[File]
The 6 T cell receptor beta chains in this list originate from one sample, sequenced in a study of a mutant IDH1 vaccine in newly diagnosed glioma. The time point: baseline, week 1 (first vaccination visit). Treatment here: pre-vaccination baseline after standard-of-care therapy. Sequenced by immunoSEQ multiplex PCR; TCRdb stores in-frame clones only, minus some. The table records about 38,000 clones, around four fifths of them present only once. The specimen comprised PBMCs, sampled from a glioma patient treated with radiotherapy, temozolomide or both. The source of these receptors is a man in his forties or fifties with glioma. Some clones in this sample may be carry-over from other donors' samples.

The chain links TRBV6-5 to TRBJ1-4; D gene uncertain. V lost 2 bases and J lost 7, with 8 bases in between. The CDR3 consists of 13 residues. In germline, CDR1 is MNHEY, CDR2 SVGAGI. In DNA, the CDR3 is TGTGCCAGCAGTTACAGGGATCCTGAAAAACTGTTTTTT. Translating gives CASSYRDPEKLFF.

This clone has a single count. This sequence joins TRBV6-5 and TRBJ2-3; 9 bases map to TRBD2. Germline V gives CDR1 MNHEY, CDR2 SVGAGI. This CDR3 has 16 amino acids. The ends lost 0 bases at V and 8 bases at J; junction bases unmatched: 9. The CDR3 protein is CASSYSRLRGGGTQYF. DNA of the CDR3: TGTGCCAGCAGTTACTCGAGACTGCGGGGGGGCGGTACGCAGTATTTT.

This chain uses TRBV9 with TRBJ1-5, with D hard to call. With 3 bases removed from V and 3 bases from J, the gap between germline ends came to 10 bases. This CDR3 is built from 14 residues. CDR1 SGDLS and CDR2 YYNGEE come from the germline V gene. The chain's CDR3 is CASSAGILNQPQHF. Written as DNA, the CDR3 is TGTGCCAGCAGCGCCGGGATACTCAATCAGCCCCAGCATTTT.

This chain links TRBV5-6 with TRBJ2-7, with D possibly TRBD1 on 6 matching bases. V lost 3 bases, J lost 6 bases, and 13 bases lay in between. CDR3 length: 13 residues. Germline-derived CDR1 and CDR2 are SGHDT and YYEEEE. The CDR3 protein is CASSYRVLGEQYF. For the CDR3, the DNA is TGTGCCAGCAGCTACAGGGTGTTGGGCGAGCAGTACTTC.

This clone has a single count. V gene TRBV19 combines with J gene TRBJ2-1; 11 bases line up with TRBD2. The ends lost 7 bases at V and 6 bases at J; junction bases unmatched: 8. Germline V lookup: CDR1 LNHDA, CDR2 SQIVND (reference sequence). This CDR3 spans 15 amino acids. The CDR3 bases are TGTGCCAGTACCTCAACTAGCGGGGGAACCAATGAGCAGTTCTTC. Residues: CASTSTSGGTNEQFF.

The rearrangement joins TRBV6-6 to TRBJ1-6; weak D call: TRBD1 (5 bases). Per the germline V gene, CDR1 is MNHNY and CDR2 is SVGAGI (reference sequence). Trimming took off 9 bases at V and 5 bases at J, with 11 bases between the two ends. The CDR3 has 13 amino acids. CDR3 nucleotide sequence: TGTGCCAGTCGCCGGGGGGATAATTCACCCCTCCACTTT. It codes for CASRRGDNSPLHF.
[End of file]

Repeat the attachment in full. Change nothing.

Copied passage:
The 6 T cell receptor beta chains in this list originate from one sample, sequenced in a study of a mutant IDH1 vaccine in newly diagnosed glioma. The time point: baseline, week 1 (first vaccination visit). Treatment here: pre-vaccination baseline after standard-of-care therapy. Sequenced by immunoSEQ multiplex PCR; TCRdb stores in-frame clones only, minus some. The table records about 38,000 clones, around four fifths of them present only once. The specimen comprised PBMCs, sampled from a glioma patient treated with radiotherapy, temozolomide or both. The source of these receptors is a man in his forties or fifties with glioma. Some clones in this sample may be carry-over from other donors' samples.

The chain links TRBV6-5 to TRBJ1-4; D gene uncertain. V lost 2 bases and J lost 7, with 8 bases in between. The CDR3 consists of 13 residues. In germline, CDR1 is MNHEY, CDR2 SVGAGI. In DNA, the CDR3 is TGTGCCAGCAGTTACAGGGATCCTGAAAAACTGTTTTTT. Translating gives CASSYRDPEKLFF.

This clone has a single count. This sequence joins TRBV6-5 and TRBJ2-3; 9 bases map to TRBD2. Germline V gives CDR1 MNHEY, CDR2 SVGAGI. This CDR3 has 16 amino acids. The ends lost 0 bases at V and 8 bases at J; junction bases unmatched: 9. The CDR3 protein is CASSYSRLRGGGTQYF. DNA of the CDR3: TGTGCCAGCAGTTACTCGAGACTGCGGGGGGGCGGTACGCAGTATTTT.

This chain uses TRBV9 with TRBJ1-5, with D hard to call. With 3 bases removed from V and 3 bases from J, the gap between germline ends came to 10 bases. This CDR3 is built from 14 residues. CDR1 SGDLS and CDR2 YYNGEE come from the germline V gene. The chain's CDR3 is CASSAGILNQPQHF. Written as DNA, the CDR3 is TGTGCCAGCAGCGCCGGGATACTCAATCAGCCCCAGCATTTT.

This chain links TRBV5-6 with TRBJ2-7, with D possibly TRBD1 on 6 matching bases. V lost 3 bases, J lost 6 bases, and 13 bases lay in between. CDR3 length: 13 residues. Germline-derived CDR1 and CDR2 are SGHDT and YYEEEE. The CDR3 protein is CASSYRVLGEQYF. For the CDR3, the DNA is TGTGCCAGCAGCTACAGGGTGTTGGGCGAGCAGTACTTC.

This clone has a single count. V gene TRBV19 combines with J gene TRBJ2-1; 11 bases line up with TRBD2. The ends lost 7 bases at V and 6 bases at J; junction bases unmatched: 8. Germline V lookup: CDR1 LNHDA, CDR2 SQIVND (reference sequence). This CDR3 spans 15 amino acids. The CDR3 bases are TGTGCCAGTACCTCAACTAGCGGGGGAACCAATGAGCAGTTCTTC. Residues: CASTSTSGGTNEQFF.

The rearrangement joins TRBV6-6 to TRBJ1-6; weak D call: TRBD1 (5 bases). Per the germline V gene, CDR1 is MNHNY and CDR2 is SVGAGI (reference sequence). Trimming took off 9 bases at V and 5 bases at J, with 11 bases between the two ends. The CDR3 has 13 amino acids. CDR3 nucleotide sequence: TGTGCCAGTCGCCGGGGGGATAATTCACCCCTCCACTTT. It codes for CASRRGDNSPLHF.